"Two Federal Emergency Management Assistance (FEMA) representatives are assigned to our area, and they will be contacting victims who have already applied for assistance," Clay County Emergency Management Director Bryan Husband told The Brazil Times Monday. "They will be going around door-to-door passing out information and fliers for flood victims. FEMA reps do not ask for personal information and do not collect any money. The only other reason a FEMA rep will have to contact a homeowner is to schedule an inspection of damages."
District 7 Task Force Administrator Melissa Buell and Husband have been traveling throughout Clay County performing the countywide damage assessment, which is still in progress. Last week, members of the Clay County Sheriff's Department traveled all the roads throughout the county to help assess the damage.
Approximately 60 percent of the 700 miles of county roads have sustained some form of damage, with 30 percent of the roads having some form of severe damage. Damage to roads varied from being totally washed out with large holes left behind, while others sustained minor damages, like having the gravel washed away or portions of the pavement washed off.
Although 10 percent of the roads remain closed because of major damage, Husband said motorists should to be cautious while driving.
"Roads are still dangerous out there," he said. "The financial impact of this flood is huge."
Buell said flood victims should make sure they show all of the damage, no matter how minute, to the inspectors.
"Homeowners need to make sure that all damage is reported during their initial assessments and all of the official paperwork is filled out properly," she said. "We can't provide resources if we don't know what people need."
Husband said people should also report if they need food or assistance with replacing prescriptions.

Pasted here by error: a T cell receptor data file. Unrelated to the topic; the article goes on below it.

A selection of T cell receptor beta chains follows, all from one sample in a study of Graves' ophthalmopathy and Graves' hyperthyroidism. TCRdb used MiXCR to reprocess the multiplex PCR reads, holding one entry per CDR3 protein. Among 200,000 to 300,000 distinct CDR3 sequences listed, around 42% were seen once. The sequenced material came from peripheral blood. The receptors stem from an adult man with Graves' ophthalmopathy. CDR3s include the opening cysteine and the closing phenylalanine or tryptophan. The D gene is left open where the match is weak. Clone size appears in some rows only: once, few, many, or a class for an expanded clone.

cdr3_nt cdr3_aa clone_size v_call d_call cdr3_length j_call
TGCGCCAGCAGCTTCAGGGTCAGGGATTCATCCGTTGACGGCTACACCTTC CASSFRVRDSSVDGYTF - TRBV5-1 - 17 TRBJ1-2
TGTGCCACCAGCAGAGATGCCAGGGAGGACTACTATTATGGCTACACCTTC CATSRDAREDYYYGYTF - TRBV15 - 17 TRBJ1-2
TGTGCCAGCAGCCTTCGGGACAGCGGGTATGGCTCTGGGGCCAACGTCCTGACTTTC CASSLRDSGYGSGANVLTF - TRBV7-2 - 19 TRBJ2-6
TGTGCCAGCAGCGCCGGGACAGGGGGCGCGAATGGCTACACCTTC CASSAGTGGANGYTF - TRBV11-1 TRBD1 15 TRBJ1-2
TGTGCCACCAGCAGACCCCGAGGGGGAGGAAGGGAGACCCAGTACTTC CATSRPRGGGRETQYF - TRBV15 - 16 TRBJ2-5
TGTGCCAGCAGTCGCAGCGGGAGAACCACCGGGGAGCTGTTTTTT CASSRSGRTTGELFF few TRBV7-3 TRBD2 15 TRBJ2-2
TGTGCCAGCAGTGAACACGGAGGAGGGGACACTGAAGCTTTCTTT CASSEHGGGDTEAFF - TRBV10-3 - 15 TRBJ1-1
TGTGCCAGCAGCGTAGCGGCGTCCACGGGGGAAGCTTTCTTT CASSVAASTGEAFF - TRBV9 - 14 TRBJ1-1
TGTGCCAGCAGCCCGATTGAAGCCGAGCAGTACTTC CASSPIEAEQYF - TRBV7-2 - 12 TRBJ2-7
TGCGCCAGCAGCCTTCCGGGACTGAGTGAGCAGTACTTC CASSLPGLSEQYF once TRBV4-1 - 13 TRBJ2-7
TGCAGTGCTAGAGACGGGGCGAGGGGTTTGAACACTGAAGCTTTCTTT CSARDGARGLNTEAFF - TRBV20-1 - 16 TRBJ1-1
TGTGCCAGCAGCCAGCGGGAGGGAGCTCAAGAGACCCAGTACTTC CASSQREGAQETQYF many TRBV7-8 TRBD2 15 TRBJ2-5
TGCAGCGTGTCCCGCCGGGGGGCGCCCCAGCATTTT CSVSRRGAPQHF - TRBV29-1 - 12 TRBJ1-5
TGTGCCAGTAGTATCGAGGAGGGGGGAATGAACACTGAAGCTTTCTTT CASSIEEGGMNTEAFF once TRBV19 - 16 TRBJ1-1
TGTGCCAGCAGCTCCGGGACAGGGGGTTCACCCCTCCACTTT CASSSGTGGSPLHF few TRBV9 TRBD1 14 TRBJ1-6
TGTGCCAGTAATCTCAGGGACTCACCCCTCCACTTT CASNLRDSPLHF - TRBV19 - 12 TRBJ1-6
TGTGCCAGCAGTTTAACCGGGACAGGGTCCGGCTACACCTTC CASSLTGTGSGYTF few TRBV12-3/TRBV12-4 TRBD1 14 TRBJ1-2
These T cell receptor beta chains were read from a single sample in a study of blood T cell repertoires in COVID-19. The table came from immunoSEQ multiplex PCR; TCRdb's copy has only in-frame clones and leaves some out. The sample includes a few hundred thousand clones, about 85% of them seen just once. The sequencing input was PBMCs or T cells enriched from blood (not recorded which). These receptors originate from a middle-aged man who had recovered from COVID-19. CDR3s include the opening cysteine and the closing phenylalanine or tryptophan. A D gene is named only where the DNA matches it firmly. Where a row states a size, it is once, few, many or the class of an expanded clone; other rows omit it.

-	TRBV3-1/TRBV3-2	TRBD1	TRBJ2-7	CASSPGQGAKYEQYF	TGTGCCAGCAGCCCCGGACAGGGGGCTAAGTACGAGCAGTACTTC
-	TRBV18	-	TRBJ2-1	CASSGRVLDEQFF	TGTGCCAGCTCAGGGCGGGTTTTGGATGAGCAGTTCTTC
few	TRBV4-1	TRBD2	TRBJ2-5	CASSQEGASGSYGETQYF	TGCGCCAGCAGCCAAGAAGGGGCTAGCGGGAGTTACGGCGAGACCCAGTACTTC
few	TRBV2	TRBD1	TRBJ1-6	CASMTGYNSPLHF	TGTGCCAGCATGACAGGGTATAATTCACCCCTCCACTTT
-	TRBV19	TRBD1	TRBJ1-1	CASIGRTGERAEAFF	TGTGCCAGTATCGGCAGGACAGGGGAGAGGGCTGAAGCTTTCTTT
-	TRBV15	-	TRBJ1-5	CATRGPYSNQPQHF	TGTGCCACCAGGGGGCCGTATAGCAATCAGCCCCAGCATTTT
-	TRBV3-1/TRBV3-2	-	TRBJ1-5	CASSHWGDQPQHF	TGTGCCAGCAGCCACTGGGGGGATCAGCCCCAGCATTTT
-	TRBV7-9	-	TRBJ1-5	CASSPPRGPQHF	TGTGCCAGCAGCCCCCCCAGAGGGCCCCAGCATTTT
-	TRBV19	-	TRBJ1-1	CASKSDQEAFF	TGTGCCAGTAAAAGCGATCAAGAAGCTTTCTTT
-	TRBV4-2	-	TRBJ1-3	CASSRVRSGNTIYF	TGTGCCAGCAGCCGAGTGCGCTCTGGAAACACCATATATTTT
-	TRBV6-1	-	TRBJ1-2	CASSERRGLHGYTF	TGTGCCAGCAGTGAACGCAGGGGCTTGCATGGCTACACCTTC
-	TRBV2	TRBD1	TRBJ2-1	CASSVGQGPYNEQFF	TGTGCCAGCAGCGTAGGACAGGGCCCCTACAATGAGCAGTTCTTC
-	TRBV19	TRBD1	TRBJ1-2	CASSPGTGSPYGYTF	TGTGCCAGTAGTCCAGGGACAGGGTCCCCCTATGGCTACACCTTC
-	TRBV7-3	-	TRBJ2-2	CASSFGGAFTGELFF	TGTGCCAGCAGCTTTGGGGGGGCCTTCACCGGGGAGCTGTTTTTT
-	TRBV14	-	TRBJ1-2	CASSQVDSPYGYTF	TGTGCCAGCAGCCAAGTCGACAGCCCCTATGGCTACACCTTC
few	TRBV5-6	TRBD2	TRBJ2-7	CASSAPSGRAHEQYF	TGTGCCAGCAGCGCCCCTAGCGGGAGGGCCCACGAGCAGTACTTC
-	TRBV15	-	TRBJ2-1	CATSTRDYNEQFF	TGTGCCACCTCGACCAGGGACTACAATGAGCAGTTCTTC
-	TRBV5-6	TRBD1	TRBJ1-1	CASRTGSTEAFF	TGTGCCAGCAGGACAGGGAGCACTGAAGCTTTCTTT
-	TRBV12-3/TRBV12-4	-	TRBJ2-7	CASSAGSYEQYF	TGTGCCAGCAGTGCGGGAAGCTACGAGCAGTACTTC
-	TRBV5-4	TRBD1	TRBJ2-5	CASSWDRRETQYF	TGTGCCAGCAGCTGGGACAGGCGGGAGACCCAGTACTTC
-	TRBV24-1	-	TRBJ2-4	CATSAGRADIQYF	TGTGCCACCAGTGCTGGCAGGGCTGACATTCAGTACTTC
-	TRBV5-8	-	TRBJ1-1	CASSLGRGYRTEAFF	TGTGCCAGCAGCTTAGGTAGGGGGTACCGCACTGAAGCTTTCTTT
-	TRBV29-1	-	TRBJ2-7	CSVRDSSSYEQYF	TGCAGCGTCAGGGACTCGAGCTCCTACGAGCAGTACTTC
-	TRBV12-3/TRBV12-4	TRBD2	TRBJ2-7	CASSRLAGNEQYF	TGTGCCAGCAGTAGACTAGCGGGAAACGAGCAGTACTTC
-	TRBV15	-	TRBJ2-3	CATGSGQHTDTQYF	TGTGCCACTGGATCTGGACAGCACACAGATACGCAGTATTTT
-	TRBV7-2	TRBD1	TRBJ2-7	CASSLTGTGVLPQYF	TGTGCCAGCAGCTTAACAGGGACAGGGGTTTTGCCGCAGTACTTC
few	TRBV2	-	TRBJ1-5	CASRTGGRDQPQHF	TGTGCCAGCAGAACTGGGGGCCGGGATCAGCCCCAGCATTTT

"Our resources are limited, but we will get people the help they need," Husband said. "There have been some complaints from people about not getting any help, but, when asked, they admit to not asking for any help. We tried setting up a shelter, but no one came. We don't know where to send our assets if people don't let us know."
Officials say there are assets and resources available locally to help victims until the federal funding from FEMA arrives, but it's important that all flood victims report their damage.
The Presidential Disaster Declaration for Clay County would provide federal assistance to cover damages incurred by victims from May 30, with no end date established at this time. Even if victims have insurance coverage, Husband said they could be eligible for assistance to help with disaster-related needs.
"The most important thing a victim can do to help themselves is to go online at the FEMA website (www.fema.gov) or call the FEMA application number (1-800-621-3362)," Buell said.
"I hope that people realize that FEMA has guidelines that they have to follow and stay patient during the filing process. Resources are strained all around the state, there is flooded areas all around the nation," Husband said. "Their job is to help make sure that homes are returned to a livable condition. FEMA is here, and they're going to stay here until everything is done."